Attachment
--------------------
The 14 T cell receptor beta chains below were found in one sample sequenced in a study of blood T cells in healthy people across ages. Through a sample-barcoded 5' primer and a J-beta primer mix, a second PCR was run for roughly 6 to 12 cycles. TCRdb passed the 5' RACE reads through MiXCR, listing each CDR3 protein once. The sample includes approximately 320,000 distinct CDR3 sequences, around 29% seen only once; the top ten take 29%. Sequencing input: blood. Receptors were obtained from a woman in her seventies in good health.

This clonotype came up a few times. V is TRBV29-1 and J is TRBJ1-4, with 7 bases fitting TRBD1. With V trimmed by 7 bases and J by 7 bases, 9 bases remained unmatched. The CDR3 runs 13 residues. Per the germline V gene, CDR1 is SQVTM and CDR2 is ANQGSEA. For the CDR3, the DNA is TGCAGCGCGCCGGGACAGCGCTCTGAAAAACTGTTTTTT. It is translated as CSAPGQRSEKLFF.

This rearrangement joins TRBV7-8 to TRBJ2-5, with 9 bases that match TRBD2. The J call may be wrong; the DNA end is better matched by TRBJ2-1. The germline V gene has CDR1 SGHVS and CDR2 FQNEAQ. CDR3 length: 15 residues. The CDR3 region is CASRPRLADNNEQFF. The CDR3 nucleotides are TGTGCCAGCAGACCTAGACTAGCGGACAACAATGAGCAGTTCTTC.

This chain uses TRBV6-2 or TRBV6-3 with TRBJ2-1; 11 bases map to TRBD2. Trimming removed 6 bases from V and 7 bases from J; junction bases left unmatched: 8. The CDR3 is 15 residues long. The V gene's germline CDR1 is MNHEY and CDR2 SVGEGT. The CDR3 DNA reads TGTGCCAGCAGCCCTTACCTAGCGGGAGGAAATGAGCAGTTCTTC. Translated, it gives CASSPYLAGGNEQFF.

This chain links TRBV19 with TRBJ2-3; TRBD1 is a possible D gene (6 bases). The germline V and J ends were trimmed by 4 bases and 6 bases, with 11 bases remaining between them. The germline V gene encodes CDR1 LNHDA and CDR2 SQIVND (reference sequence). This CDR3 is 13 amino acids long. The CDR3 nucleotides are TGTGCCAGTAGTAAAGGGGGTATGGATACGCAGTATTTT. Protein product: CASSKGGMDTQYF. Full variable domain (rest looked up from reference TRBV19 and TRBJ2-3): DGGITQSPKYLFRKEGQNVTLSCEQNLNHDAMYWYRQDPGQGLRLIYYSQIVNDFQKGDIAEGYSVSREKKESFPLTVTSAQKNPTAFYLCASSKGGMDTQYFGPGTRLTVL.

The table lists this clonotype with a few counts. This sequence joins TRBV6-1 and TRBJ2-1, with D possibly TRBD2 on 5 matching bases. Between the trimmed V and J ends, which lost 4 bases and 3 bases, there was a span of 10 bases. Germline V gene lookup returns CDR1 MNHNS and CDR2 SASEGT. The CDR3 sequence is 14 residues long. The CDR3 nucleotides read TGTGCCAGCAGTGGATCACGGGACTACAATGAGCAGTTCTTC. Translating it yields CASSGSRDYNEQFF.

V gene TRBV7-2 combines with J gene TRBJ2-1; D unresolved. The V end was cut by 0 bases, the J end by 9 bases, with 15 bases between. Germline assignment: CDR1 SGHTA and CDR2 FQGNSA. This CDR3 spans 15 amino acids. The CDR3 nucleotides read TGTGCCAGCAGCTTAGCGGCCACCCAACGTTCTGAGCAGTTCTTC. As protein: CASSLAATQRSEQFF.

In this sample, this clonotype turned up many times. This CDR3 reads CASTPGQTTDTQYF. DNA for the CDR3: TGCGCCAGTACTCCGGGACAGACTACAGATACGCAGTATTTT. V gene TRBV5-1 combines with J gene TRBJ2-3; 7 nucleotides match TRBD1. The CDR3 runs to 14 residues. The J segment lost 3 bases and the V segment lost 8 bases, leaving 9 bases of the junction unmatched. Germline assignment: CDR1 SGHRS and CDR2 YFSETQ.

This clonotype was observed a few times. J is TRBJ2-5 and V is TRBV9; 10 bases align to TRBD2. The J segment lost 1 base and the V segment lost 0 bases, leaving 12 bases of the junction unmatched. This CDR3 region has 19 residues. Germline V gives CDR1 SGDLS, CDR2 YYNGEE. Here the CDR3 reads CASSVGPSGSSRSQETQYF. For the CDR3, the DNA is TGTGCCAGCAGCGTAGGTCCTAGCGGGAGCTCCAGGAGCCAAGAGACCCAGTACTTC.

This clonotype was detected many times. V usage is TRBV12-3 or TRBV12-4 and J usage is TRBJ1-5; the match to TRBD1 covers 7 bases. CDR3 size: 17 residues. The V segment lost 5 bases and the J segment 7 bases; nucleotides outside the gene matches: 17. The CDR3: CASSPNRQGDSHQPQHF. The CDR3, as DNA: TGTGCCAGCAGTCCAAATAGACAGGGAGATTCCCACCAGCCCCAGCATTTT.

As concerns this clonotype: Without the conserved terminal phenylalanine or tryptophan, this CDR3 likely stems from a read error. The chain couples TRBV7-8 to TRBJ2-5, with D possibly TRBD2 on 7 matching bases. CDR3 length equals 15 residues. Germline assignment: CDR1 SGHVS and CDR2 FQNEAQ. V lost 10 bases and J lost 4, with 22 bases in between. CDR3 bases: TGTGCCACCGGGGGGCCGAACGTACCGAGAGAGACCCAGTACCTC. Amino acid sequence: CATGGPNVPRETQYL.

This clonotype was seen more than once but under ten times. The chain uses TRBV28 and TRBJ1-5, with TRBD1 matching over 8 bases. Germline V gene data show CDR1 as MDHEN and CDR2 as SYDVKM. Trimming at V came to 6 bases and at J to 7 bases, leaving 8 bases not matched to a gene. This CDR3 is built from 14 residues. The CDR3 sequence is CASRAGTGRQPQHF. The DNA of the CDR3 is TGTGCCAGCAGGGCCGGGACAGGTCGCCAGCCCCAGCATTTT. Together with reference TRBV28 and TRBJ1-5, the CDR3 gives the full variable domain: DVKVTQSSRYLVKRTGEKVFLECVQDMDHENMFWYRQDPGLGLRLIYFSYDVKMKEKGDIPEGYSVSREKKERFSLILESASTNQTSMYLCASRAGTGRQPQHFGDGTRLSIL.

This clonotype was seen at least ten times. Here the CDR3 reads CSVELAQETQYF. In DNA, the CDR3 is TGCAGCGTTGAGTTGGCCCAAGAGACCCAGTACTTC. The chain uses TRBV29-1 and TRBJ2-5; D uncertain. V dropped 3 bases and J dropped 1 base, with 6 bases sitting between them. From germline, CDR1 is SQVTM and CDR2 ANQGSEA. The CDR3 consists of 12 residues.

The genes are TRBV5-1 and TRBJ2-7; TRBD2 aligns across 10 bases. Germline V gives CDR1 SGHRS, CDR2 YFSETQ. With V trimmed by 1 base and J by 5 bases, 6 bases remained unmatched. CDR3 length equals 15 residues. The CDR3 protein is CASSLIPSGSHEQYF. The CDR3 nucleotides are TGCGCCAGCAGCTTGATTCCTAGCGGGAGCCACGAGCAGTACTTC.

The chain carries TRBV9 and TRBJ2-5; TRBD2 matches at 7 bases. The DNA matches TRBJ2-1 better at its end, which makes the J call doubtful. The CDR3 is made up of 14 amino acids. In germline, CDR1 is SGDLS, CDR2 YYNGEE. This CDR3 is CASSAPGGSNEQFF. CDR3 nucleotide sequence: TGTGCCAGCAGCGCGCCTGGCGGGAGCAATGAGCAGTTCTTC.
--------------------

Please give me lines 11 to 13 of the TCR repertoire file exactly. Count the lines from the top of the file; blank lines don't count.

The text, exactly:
As concerns this clonotype: Without the conserved terminal phenylalanine or tryptophan, this CDR3 likely stems from a read error. The chain couples TRBV7-8 to TRBJ2-5, with D possibly TRBD2 on 7 matching bases. CDR3 length equals 15 residues. Germline assignment: CDR1 SGHVS and CDR2 FQNEAQ. V lost 10 bases and J lost 4, with 22 bases in between. CDR3 bases: TGTGCCACCGGGGGGCCGAACGTACCGAGAGAGACCCAGTACCTC. Amino acid sequence: CATGGPNVPRETQYL.

This clonotype was seen more than once but under ten times. The chain uses TRBV28 and TRBJ1-5, with TRBD1 matching over 8 bases. Germline V gene data show CDR1 as MDHEN and CDR2 as SYDVKM. Trimming at V came to 6 bases and at J to 7 bases, leaving 8 bases not matched to a gene. This CDR3 is built from 14 residues. The CDR3 sequence is CASRAGTGRQPQHF. The DNA of the CDR3 is TGTGCCAGCAGGGCCGGGACAGGTCGCCAGCCCCAGCATTTT. Together with reference TRBV28 and TRBJ1-5, the CDR3 gives the full variable domain: DVKVTQSSRYLVKRTGEKVFLECVQDMDHENMFWYRQDPGLGLRLIYFSYDVKMKEKGDIPEGYSVSREKKERFSLILESASTNQTSMYLCASRAGTGRQPQHFGDGTRLSIL.

This clonotype was seen at least ten times. Here the CDR3 reads CSVELAQETQYF. In DNA, the CDR3 is TGCAGCGTTGAGTTGGCCCAAGAGACCCAGTACTTC. The chain uses TRBV29-1 and TRBJ2-5; D uncertain. V dropped 3 bases and J dropped 1 base, with 6 bases sitting between them. From germline, CDR1 is SQVTM and CDR2 ANQGSEA. The CDR3 consists of 12 residues.